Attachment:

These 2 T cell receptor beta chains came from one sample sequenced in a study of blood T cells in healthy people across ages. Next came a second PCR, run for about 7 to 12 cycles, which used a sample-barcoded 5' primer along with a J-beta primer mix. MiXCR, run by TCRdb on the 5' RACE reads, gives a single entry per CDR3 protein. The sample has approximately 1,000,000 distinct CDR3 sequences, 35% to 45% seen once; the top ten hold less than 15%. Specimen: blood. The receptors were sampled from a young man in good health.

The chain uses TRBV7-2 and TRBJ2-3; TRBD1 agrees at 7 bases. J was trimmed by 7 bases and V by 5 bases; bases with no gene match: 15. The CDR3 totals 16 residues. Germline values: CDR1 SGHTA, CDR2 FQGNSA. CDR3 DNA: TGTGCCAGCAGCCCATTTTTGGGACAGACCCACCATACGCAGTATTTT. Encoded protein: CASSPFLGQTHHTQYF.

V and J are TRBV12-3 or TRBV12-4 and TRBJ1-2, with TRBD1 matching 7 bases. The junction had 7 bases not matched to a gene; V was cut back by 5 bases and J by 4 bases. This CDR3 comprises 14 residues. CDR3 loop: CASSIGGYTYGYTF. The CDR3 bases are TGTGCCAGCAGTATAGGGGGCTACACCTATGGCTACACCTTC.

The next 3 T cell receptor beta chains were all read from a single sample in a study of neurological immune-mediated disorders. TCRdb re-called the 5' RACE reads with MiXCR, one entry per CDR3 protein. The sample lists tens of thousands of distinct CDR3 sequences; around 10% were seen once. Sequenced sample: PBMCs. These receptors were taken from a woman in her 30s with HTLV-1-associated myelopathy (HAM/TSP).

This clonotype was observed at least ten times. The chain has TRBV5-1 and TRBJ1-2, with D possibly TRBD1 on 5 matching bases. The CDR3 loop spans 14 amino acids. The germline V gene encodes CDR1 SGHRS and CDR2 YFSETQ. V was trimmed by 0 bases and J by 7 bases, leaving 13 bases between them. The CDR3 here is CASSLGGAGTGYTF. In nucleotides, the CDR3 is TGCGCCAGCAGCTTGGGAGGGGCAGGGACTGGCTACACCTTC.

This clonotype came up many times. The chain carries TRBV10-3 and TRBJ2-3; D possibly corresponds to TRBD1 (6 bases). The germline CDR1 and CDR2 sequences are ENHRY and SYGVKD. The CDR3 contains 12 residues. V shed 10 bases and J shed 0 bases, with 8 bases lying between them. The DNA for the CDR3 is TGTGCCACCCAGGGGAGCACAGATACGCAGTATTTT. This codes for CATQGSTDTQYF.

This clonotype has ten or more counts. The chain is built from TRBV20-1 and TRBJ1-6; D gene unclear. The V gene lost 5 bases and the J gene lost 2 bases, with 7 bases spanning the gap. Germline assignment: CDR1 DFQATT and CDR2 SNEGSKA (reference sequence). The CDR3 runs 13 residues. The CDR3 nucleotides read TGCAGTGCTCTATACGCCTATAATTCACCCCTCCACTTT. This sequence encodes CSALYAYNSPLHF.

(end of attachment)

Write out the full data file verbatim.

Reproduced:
These 2 T cell receptor beta chains came from one sample sequenced in a study of blood T cells in healthy people across ages. Next came a second PCR, run for about 7 to 12 cycles, which used a sample-barcoded 5' primer along with a J-beta primer mix. MiXCR, run by TCRdb on the 5' RACE reads, gives a single entry per CDR3 protein. The sample has approximately 1,000,000 distinct CDR3 sequences, 35% to 45% seen once; the top ten hold less than 15%. Specimen: blood. The receptors were sampled from a young man in good health.

The chain uses TRBV7-2 and TRBJ2-3; TRBD1 agrees at 7 bases. J was trimmed by 7 bases and V by 5 bases; bases with no gene match: 15. The CDR3 totals 16 residues. Germline values: CDR1 SGHTA, CDR2 FQGNSA. CDR3 DNA: TGTGCCAGCAGCCCATTTTTGGGACAGACCCACCATACGCAGTATTTT. Encoded protein: CASSPFLGQTHHTQYF.

V and J are TRBV12-3 or TRBV12-4 and TRBJ1-2, with TRBD1 matching 7 bases. The junction had 7 bases not matched to a gene; V was cut back by 5 bases and J by 4 bases. This CDR3 comprises 14 residues. CDR3 loop: CASSIGGYTYGYTF. The CDR3 bases are TGTGCCAGCAGTATAGGGGGCTACACCTATGGCTACACCTTC.

The next 3 T cell receptor beta chains were all read from a single sample in a study of neurological immune-mediated disorders. TCRdb re-called the 5' RACE reads with MiXCR, one entry per CDR3 protein. The sample lists tens of thousands of distinct CDR3 sequences; around 10% were seen once. Sequenced sample: PBMCs. These receptors were taken from a woman in her 30s with HTLV-1-associated myelopathy (HAM/TSP).

This clonotype was observed at least ten times. The chain has TRBV5-1 and TRBJ1-2, with D possibly TRBD1 on 5 matching bases. The CDR3 loop spans 14 amino acids. The germline V gene encodes CDR1 SGHRS and CDR2 YFSETQ. V was trimmed by 0 bases and J by 7 bases, leaving 13 bases between them. The CDR3 here is CASSLGGAGTGYTF. In nucleotides, the CDR3 is TGCGCCAGCAGCTTGGGAGGGGCAGGGACTGGCTACACCTTC.

This clonotype came up many times. The chain carries TRBV10-3 and TRBJ2-3; D possibly corresponds to TRBD1 (6 bases). The germline CDR1 and CDR2 sequences are ENHRY and SYGVKD. The CDR3 contains 12 residues. V shed 10 bases and J shed 0 bases, with 8 bases lying between them. The DNA for the CDR3 is TGTGCCACCCAGGGGAGCACAGATACGCAGTATTTT. This codes for CATQGSTDTQYF.

This clonotype has ten or more counts. The chain is built from TRBV20-1 and TRBJ1-6; D gene unclear. The V gene lost 5 bases and the J gene lost 2 bases, with 7 bases spanning the gap. Germline assignment: CDR1 DFQATT and CDR2 SNEGSKA (reference sequence). The CDR3 runs 13 residues. The CDR3 nucleotides read TGCAGTGCTCTATACGCCTATAATTCACCCCTCCACTTT. This sequence encodes CSALYAYNSPLHF.